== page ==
Wondering what it takes to become a traveling nurse? Though travel nurse requirements vary by location, you may be surprised at how easy it is to start working in this exciting field.
There are various reasons why hospitals hire travel nurses. These may include: difficulty keeping skilled nurses based on a city’s location, need for temporary staff for expected leave of absence for their regular staff, seasonal population increases (migration of snowbirds) like in Arizona and Florida, and simply because there are not enough qualified nurses in that city.
Because of the shortage of nurses in some areas, hospitals are willing to hire skilled, qualified nursing candidates for short periods of time to help fill the gaps in order to provide excellent quality care to their patients.
Travel nurses are able to choose where they want to work, which specialty they want to work in, and the length of time of their travel contract. Travel nurses are generally paid very well, can have all of their housing and travel costs paid for, and receive a full benefits package. The pay for a typical assignment for a travel nurse is usually more than that of a staff nurse in the area of travel and much of this money is tax free because you are traveling more than 50 miles from your home.
There are also many opportunities to make some extra cash after becoming a travel nurse. Many times your travel nurse agency will give bonuses for extending your contract at a certain hospital or offer other incentives for taking an assignment in a “high need” facility.
Becoming a travel nurse allows you to experience traveling the US to it’s fullest. Spending roughly 3 months in each city as a travel nurse allows you to meet new friends, experience different cultures, food, and entertainment. You will be exposed to different healthcare delivery systems and a variation of new professional experiences that will help you become a more independent, flexible and experienced nurse.
To become a travel nurse, one must first attend a nursing school and earn, at minimum, a degree as a registered nurse (RN). Becoming an RN is competitive and takes anywhere between two to four years depending on your program and place of study. Once these credentials have been obtained, the RN must pass the NCLEX-RN exam, and then work for a minimum of one year in a hospital setting in the specialty which they wish to practice. All facilities require their nurses to have at minimum of an Associate of Science in Nursing (ASN) degree.
Depending on which specialty you work in ACLS, PALS, NIH stroke scale and other certifications may also be necessary. It is highly beneficial to have a certification in your specialty, such as the CCRN for critical care nurses, on your resume to validate your competency as a nurse in your specific field. Many agencies will also require you to have a current TB test, physical, and specific immunizations prior to starting your first assignment.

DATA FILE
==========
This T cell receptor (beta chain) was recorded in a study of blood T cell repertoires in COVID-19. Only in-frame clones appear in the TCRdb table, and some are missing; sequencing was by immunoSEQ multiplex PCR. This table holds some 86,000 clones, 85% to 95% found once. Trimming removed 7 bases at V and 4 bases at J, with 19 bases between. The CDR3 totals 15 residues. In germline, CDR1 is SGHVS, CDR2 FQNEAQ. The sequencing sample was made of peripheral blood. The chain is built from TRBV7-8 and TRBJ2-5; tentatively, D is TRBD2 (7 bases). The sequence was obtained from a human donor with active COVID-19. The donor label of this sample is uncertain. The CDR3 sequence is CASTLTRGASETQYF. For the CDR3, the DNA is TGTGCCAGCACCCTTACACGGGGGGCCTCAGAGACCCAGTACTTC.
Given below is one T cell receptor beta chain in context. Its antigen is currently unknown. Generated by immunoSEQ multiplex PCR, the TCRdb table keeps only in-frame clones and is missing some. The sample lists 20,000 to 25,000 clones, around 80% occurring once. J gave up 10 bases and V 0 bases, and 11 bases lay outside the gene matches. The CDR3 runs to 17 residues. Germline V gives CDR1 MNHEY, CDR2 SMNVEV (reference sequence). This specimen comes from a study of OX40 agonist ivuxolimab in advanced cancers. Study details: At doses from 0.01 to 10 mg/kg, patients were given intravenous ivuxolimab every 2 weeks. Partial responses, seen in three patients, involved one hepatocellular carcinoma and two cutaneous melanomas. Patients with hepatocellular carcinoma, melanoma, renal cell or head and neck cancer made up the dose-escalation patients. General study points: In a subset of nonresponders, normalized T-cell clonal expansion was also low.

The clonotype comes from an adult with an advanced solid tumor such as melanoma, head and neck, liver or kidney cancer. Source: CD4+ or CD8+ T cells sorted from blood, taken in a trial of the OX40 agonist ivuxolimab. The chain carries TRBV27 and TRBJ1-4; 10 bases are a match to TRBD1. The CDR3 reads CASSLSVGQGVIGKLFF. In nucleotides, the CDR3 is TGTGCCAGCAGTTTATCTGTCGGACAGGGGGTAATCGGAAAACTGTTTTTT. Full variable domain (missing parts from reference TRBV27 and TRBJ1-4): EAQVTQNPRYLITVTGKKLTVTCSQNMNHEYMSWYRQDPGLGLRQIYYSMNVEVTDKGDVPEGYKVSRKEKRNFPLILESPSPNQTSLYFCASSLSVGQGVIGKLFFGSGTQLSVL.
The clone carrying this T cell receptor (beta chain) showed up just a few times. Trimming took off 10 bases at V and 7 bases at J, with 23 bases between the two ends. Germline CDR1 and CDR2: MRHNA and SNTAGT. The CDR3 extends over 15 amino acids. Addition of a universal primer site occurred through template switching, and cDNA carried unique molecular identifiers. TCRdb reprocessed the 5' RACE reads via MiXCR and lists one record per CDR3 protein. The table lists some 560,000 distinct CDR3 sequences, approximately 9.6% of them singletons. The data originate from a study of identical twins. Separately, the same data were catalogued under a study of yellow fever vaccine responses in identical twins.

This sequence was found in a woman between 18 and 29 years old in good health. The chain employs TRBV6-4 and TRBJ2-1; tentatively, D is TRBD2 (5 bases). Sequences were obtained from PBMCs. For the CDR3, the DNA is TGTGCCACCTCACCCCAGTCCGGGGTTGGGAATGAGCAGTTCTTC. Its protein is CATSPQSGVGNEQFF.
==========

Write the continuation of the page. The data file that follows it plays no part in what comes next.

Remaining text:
Once you have completed all of the above requirements, you are then eligible to interview for available travel nurse positions.
Finding a job as a travel nurse is usually the easy part. With the demand for nurses so high, the best way to find a job, is to work with a staffing agency who can offer you multiple job opportunities at once to allow you to compare your options. Many travel nurse agencies offer benefits such as healthcare, housing, retirement, travel reimbursement, and also provide staffing across the country, so once you have selected where you want to work, you will be able to compare offers and interview at various locations and decide which position is best for you.
Most travel nurse assignments last 13 weeks, so if you decide you don’t like where you are working your commitment is minimal. If you do like your job and location, many nurses are offered extensions at the end of their assignment.
After finding an agency that fits your needs and all of your paperwork is complete, it’s time to choose an assignment. Many people have an idea of where they would like to travel. There might not always be options in the specific city you choose but it is almost guaranteed that there will be some in the state you choose, so keep an open mind when choosing an assignment. To work in other states it is necessary to have an RN license for that particular state. Ask your recruiter about compact RN licenses which allow you to work in many states without obtaining that specific license. If you do not have a compact RN license make sure you have enough time to acquire that state’s license before your start date.
Once you have selected where you want to work, you will be able to compare offers and interview at various locations and decide which position is best for you. The interview process for becoming a travel nurse is much simpler than it is for a staff position. Usually a nurse manager from your staffing agency will interview you; sometimes the manager of the unit will, but that doesn’t happen all of the time. In most instances, they will have already looked at your skills checklist that you completed with your agency and have determined whether or not you are qualified for the position.
Remember, this is also an opportunity for you to decide if you want this position so write down specific questions you want to ask them, like how often they have travel nurses at their facility, what the cancellation policy is, if you will have to take call, and if there are opportunities for overtime.
Travel nurses receive many benefits including housing near or at the facility in which they will be working, competitive salaries, insurance, and retirement plans. In addition to the benefits, many travel nursing companies will offer sign-on bonuses once you complete your first assignment. If you are a RN who is interested in working in a new area as a travel nurse, fill out the form to start working with a staffing agency who can help you find the nursing job you have been looking for!